Vol.06 No.18(2014), Article ID:50396,9 pages

Advances in Health Promotion for People with Disabilities and the Laws of Brazil

Luciana Vieira de Carvalho, Aline Cruz Esmeraldo Áfio, Jânio Cavalcanti Rodrigues Jr., Cristiana Brasil de Almeida Rebouças, Lorita Marlena Freitag Pagliuca*

Department of Nursing, Universidade Federal do Ceará, Fortaleza, Brazil

Email: *

Copyright © 2014 by authors and Scientific Research Publishing Inc.

This work is licensed under the Creative Commons Attribution International License (CC BY).

Received 23 July 2014; revised 8 September 2014; accepted 25 September 2014


Brazilian laws guarantee the protection to the rights of the citizenship of people with disabilities and their participation in various social sectors which influence health promotion. One aimed at reflecting about the health promotion actions contemplated in Brazilian laws directed to people with physical, hearing and visual disabilities. Through the website of the National Secretariat for the Promotion of the Rights of People with Disabilities, one selected 14 laws whose content was articulated to the Health Promotion Charts in the process of discussion. The laws had as their main objective, the accessibility of people with disabilities to urban spaces, health, income, education, transportation and leisure, i.e. to public services that are essential for the establishment of health. It is concluded that there was a progress in the elaboration of laws that guarantee the rights and integration of this population. However, it is observed that the non-compliance of the laws makes the promotion of health impossible.


People with Disabilities, Health Promotion, Legislation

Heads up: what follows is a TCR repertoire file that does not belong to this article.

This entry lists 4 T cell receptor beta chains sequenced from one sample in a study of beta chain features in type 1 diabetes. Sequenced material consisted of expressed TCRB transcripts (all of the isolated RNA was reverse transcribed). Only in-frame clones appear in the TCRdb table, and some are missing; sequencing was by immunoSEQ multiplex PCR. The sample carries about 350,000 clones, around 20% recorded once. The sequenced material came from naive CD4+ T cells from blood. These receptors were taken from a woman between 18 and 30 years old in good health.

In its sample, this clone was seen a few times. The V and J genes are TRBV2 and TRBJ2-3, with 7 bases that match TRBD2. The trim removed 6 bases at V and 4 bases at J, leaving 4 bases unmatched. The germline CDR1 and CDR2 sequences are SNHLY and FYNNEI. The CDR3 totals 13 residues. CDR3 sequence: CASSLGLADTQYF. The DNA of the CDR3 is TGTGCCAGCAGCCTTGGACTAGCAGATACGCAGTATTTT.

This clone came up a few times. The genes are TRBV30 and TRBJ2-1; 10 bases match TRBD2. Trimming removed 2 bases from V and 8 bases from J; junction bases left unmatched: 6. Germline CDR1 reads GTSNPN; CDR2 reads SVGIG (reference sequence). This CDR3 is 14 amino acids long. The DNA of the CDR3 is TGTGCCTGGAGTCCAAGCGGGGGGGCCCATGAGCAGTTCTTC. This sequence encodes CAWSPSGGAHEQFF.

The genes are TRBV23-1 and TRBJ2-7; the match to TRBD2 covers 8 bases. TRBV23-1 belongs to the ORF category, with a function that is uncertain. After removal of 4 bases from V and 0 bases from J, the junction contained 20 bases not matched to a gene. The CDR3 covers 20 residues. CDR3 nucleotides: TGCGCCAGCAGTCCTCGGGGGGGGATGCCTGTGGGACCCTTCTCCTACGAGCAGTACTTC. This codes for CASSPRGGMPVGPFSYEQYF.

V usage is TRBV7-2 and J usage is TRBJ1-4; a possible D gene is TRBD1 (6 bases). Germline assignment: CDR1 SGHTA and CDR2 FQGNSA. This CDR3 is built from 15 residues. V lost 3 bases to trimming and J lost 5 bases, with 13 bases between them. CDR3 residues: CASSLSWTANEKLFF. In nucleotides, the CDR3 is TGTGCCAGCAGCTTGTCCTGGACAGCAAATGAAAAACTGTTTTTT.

1. Introduction

The concept of health promotion as the process of enabling the community to work on the improvement of their quality of life was defined in the First International Conference on Health Promotion. During this event one also set up the prerequisites for health, with emphasis on the factors involved in individual and collective aspects, on the government and social empowerment to practice this concept, and five action fields of health promotion were delimited, namely: the development of healthy public policies, strengthening of community action, creation of health spaces, development of personal skills and reorientation of health services [1] .

The conceptions of health promotion emerged in 1974 through a movement in Canada, which originated the Lalonde Report. This document discussed the reorientation of the health system, recognizing the power that public policies had in the achievement of health. Although the motivation that emerged for the creation of this document was primarily economic, with the goal of the reducing rising costs of medical care, it was the framework for the study of health promotion [2] , and boosted notable movements for a change of paradigm that involved the topic in question. Health, which before was understood as the absence of disease, based on the biomedical model, began to be understood as a complete physical, mental and social well-being, and to achieve it, a balance in all aspects of life is necessary.

Contributions to the new concept of health in Brazil, emerged from the Federal Constitution of 1988, are consolidated with Law 8080/90 that determines the conditions to promote, protect and restore health, such as universality, comprehensiveness, preservation of autonomy, equality of health care, right to information, among others [3] . A major challenge is to guarantee the right of everyone to access to health; among them people with disabilities deserve special attention because they are socially excluded population groups.

It is estimated that in Brazil there are approximately 46 million (23.9%) people with disabilities, out of those (18.50%) with visual impairment; motor (7%); hearing (5.10%) and mental (1.40%) [4] . These people have greater exposure to risk factors such as sedentary lifestyle, gain of weight, poor dietary habits, low socioeconomic conditions, poor access to education and health services, suggesting a deficit of information. Thus, they become more vulnerable to developing chronic diseases, requiring special attention to health due to the peculiarities of their disability [5] .

Social movements started to demand equal opportunities and achievements. The development of the discussions enabled a process of recognition of governments and society on the theme that culminated in the creation of laws aimed at protecting the rights of citizenship for this population [6] .